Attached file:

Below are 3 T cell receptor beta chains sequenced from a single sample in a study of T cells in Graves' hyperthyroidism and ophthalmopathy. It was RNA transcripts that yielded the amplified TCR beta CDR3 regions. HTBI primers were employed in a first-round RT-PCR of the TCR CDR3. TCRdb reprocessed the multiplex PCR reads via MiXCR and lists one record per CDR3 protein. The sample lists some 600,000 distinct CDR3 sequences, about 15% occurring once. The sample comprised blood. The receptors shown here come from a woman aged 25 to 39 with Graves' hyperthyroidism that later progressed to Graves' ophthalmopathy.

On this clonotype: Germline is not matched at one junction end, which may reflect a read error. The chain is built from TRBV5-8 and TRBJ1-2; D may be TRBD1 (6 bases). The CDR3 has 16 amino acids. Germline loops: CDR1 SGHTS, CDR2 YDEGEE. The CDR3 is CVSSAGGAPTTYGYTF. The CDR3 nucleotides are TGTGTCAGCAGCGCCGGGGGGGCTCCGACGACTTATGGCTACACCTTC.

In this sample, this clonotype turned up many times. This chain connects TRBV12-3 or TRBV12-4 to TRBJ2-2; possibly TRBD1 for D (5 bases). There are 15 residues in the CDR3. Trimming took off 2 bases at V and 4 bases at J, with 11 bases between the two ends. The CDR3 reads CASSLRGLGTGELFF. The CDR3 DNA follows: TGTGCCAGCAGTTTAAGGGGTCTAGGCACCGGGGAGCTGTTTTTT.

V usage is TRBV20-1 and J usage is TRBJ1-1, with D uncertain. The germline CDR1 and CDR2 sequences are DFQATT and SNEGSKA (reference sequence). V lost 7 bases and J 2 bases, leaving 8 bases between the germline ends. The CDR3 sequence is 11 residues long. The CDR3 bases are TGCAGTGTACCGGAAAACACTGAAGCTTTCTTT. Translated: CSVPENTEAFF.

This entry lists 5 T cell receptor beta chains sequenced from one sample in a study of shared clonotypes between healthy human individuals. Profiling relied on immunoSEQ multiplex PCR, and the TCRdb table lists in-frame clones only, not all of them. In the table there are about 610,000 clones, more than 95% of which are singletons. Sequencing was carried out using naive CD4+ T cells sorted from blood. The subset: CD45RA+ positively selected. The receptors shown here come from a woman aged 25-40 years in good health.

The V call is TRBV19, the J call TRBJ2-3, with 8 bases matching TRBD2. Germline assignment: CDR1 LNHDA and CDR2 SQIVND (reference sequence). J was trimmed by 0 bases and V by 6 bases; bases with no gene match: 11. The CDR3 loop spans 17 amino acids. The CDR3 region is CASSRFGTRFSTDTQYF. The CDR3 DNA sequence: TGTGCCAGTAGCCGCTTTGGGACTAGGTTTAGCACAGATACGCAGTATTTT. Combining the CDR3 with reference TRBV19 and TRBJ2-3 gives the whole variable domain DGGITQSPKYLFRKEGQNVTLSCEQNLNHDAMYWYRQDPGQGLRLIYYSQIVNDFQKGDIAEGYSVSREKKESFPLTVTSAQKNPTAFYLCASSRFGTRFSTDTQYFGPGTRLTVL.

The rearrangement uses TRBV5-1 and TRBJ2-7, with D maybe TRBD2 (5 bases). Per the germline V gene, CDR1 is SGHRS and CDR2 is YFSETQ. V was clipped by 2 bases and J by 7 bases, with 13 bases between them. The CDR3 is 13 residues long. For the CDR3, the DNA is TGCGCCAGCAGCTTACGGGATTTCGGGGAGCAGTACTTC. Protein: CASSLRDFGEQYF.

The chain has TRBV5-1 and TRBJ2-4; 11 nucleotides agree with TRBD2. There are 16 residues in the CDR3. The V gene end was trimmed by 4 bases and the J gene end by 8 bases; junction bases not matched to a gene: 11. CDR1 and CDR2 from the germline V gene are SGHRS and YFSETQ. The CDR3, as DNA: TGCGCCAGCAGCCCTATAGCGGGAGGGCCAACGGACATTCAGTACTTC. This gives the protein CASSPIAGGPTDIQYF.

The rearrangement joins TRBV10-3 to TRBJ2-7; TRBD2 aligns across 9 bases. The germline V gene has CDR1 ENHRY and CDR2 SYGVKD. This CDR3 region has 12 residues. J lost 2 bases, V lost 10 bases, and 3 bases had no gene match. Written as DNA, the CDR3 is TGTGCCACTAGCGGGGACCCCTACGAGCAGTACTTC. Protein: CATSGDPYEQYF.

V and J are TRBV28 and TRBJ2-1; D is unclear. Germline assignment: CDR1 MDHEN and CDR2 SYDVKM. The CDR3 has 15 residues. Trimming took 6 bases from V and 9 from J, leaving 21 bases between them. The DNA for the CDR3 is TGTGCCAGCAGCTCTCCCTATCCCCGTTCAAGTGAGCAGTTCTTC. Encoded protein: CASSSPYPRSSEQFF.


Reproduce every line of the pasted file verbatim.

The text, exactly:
Below are 3 T cell receptor beta chains sequenced from a single sample in a study of T cells in Graves' hyperthyroidism and ophthalmopathy. It was RNA transcripts that yielded the amplified TCR beta CDR3 regions. HTBI primers were employed in a first-round RT-PCR of the TCR CDR3. TCRdb reprocessed the multiplex PCR reads via MiXCR and lists one record per CDR3 protein. The sample lists some 600,000 distinct CDR3 sequences, about 15% occurring once. The sample comprised blood. The receptors shown here come from a woman aged 25 to 39 with Graves' hyperthyroidism that later progressed to Graves' ophthalmopathy.

On this clonotype: Germline is not matched at one junction end, which may reflect a read error. The chain is built from TRBV5-8 and TRBJ1-2; D may be TRBD1 (6 bases). The CDR3 has 16 amino acids. Germline loops: CDR1 SGHTS, CDR2 YDEGEE. The CDR3 is CVSSAGGAPTTYGYTF. The CDR3 nucleotides are TGTGTCAGCAGCGCCGGGGGGGCTCCGACGACTTATGGCTACACCTTC.

In this sample, this clonotype turned up many times. This chain connects TRBV12-3 or TRBV12-4 to TRBJ2-2; possibly TRBD1 for D (5 bases). There are 15 residues in the CDR3. Trimming took off 2 bases at V and 4 bases at J, with 11 bases between the two ends. The CDR3 reads CASSLRGLGTGELFF. The CDR3 DNA follows: TGTGCCAGCAGTTTAAGGGGTCTAGGCACCGGGGAGCTGTTTTTT.

V usage is TRBV20-1 and J usage is TRBJ1-1, with D uncertain. The germline CDR1 and CDR2 sequences are DFQATT and SNEGSKA (reference sequence). V lost 7 bases and J 2 bases, leaving 8 bases between the germline ends. The CDR3 sequence is 11 residues long. The CDR3 bases are TGCAGTGTACCGGAAAACACTGAAGCTTTCTTT. Translated: CSVPENTEAFF.

This entry lists 5 T cell receptor beta chains sequenced from one sample in a study of shared clonotypes between healthy human individuals. Profiling relied on immunoSEQ multiplex PCR, and the TCRdb table lists in-frame clones only, not all of them. In the table there are about 610,000 clones, more than 95% of which are singletons. Sequencing was carried out using naive CD4+ T cells sorted from blood. The subset: CD45RA+ positively selected. The receptors shown here come from a woman aged 25-40 years in good health.

The V call is TRBV19, the J call TRBJ2-3, with 8 bases matching TRBD2. Germline assignment: CDR1 LNHDA and CDR2 SQIVND (reference sequence). J was trimmed by 0 bases and V by 6 bases; bases with no gene match: 11. The CDR3 loop spans 17 amino acids. The CDR3 region is CASSRFGTRFSTDTQYF. The CDR3 DNA sequence: TGTGCCAGTAGCCGCTTTGGGACTAGGTTTAGCACAGATACGCAGTATTTT. Combining the CDR3 with reference TRBV19 and TRBJ2-3 gives the whole variable domain DGGITQSPKYLFRKEGQNVTLSCEQNLNHDAMYWYRQDPGQGLRLIYYSQIVNDFQKGDIAEGYSVSREKKESFPLTVTSAQKNPTAFYLCASSRFGTRFSTDTQYFGPGTRLTVL.

The rearrangement uses TRBV5-1 and TRBJ2-7, with D maybe TRBD2 (5 bases). Per the germline V gene, CDR1 is SGHRS and CDR2 is YFSETQ. V was clipped by 2 bases and J by 7 bases, with 13 bases between them. The CDR3 is 13 residues long. For the CDR3, the DNA is TGCGCCAGCAGCTTACGGGATTTCGGGGAGCAGTACTTC. Protein: CASSLRDFGEQYF.

The chain has TRBV5-1 and TRBJ2-4; 11 nucleotides agree with TRBD2. There are 16 residues in the CDR3. The V gene end was trimmed by 4 bases and the J gene end by 8 bases; junction bases not matched to a gene: 11. CDR1 and CDR2 from the germline V gene are SGHRS and YFSETQ. The CDR3, as DNA: TGCGCCAGCAGCCCTATAGCGGGAGGGCCAACGGACATTCAGTACTTC. This gives the protein CASSPIAGGPTDIQYF.

The rearrangement joins TRBV10-3 to TRBJ2-7; TRBD2 aligns across 9 bases. The germline V gene has CDR1 ENHRY and CDR2 SYGVKD. This CDR3 region has 12 residues. J lost 2 bases, V lost 10 bases, and 3 bases had no gene match. Written as DNA, the CDR3 is TGTGCCACTAGCGGGGACCCCTACGAGCAGTACTTC. Protein: CATSGDPYEQYF.

V and J are TRBV28 and TRBJ2-1; D is unclear. Germline assignment: CDR1 MDHEN and CDR2 SYDVKM. The CDR3 has 15 residues. Trimming took 6 bases from V and 9 from J, leaving 21 bases between them. The DNA for the CDR3 is TGTGCCAGCAGCTCTCCCTATCCCCGTTCAAGTGAGCAGTTCTTC. Encoded protein: CASSSPYPRSSEQFF.